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Basic structural theory

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Statics Things dont continue to move if forces are resisted – Static Equilibrium What resists the force? Equal and opposite Reaction Things deflect if forces are resisted Elastic and Plastic Deformation

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Basic loads (forces) Vertical (y only) Lateral (x only) Rotational (moment) Concentrated loads Distributed loads w = P/ l force-couple

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Basic components Linear – Column, Beam Planar – Wall, Floor

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Basic connections Simple (constrain y in direction of gravity, rotate freely)

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Basic connections Roller (constrain y, rotate freely)

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Basic connections Pin (constrain x & y, rotate freely)

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Basic connections Pin (constrain x & y, rotate freely)

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Basic connections Cable (Pin with tension only)

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Basic connections Cable (Pin with tension only)

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Basic connections Fixed/Rigid (constrain x, y, rotation)

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Basic connections Fixed/Rigid (constrain x, y, rotation)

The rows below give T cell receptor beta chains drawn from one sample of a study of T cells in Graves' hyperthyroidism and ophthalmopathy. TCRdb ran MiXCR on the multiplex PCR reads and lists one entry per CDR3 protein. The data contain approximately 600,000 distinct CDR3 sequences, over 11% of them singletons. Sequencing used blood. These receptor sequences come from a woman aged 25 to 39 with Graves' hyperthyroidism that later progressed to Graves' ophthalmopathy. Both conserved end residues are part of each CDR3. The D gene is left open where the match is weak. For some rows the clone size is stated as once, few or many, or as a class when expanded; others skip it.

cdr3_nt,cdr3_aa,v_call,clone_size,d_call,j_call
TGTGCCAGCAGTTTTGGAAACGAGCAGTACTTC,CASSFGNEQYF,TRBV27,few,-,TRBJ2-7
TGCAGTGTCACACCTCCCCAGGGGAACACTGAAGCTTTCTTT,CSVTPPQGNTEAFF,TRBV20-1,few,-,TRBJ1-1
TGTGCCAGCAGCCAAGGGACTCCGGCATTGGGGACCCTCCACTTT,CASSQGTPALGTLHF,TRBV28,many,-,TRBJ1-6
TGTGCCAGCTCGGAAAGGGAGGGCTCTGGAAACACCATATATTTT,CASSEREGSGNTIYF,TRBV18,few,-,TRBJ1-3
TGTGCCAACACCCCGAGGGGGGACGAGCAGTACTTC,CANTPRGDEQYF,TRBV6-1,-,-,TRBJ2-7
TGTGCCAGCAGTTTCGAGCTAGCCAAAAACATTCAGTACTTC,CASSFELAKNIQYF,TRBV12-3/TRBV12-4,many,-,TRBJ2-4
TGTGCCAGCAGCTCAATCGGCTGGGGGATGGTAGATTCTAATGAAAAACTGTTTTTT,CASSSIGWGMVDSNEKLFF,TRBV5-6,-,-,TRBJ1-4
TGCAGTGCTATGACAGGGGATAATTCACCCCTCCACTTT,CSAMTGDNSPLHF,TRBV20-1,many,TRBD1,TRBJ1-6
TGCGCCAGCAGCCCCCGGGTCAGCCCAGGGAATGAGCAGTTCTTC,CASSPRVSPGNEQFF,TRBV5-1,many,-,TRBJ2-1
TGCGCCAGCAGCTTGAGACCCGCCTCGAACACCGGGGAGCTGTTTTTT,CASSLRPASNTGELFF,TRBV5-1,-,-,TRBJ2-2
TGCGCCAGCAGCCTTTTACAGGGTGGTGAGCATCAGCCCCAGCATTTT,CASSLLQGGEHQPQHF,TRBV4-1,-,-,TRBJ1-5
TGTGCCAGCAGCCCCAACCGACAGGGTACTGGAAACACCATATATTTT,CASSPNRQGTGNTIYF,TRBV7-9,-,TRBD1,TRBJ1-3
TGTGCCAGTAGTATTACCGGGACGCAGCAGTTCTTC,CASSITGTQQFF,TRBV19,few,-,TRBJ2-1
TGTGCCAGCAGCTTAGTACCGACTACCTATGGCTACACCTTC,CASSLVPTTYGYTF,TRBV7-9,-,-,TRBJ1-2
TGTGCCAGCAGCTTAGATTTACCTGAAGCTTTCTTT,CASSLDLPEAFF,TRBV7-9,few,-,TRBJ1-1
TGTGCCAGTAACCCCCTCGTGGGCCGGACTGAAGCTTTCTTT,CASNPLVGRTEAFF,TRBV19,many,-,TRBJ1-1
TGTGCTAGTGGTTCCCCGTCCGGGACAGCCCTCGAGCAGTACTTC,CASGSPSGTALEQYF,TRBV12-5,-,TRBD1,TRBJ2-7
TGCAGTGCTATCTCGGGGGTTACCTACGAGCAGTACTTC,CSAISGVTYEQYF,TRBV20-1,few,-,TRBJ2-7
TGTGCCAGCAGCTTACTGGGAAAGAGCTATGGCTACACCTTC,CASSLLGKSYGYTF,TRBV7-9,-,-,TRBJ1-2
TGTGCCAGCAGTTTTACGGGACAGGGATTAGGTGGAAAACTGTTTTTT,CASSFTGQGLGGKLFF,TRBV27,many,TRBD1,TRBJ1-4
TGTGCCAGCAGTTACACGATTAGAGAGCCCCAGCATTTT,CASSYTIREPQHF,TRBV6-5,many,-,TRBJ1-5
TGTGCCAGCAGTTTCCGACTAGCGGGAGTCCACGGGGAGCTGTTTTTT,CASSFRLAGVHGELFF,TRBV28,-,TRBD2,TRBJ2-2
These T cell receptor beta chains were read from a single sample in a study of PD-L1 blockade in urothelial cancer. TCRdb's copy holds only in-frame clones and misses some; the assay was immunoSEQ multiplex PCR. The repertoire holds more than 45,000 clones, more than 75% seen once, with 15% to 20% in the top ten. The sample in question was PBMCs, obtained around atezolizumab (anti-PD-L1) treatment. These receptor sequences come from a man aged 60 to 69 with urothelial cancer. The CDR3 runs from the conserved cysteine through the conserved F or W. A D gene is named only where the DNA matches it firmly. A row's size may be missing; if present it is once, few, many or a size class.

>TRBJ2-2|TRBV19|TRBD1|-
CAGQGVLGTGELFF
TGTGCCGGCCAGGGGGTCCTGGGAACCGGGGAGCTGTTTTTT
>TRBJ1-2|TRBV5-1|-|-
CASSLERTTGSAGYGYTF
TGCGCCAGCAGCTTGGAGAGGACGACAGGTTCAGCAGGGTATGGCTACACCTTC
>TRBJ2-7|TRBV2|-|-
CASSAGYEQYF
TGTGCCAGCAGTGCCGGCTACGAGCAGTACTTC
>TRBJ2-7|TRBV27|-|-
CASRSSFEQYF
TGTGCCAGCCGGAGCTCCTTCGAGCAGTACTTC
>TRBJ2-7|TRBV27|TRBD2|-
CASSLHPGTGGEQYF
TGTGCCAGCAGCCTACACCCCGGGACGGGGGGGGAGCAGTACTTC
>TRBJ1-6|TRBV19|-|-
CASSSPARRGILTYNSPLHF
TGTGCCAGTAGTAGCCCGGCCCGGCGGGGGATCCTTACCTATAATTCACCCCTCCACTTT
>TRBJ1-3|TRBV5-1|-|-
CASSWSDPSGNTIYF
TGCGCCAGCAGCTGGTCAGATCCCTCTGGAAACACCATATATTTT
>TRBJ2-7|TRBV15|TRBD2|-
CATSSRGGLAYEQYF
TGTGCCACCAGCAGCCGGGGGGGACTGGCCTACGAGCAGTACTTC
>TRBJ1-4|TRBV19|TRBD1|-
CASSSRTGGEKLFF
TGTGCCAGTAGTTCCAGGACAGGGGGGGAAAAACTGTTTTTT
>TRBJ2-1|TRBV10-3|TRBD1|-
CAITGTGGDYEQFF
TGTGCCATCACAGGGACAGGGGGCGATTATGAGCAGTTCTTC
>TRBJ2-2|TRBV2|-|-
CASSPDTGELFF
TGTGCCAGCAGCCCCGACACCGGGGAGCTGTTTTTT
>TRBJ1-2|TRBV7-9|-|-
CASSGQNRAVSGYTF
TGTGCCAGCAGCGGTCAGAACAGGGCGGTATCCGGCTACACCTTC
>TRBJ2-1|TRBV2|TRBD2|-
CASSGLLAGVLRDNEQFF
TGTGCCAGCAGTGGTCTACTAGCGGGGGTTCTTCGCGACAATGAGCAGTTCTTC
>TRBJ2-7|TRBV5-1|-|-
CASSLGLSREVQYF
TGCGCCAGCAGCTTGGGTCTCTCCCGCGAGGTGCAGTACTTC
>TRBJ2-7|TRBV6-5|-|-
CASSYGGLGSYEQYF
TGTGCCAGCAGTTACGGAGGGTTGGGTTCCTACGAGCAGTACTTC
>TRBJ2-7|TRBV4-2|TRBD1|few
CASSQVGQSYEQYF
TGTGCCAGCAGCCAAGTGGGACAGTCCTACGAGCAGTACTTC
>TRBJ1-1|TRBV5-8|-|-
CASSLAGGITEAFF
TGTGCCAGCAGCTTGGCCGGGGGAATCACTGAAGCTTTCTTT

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Basic connections Fixed/Rigid (constrain x, y, rotation)

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Basic connections Fixed/Rigid (constrain x, y, rotation)

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Basic connections Misleading pin connections

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Column – Vertical Load Axial load – Compression & Tension

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Column – Lateral Load Non-axial (lateral) load – Buckling in compression

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Beam – Vertical Load Non-axial load – Deflection

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Basic loads (forces) Reactions are the same for Concentrated loads and Distributed loads Beam stresses are different w = P/ l

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Greater deflection Greater max. moment w = P/ l

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C N T Beam – Stresses Compression, Tension, Neutral axis

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Beam – Concentrated Vertical Load Resist bending with Moment connection Greater deflection Greater max. moment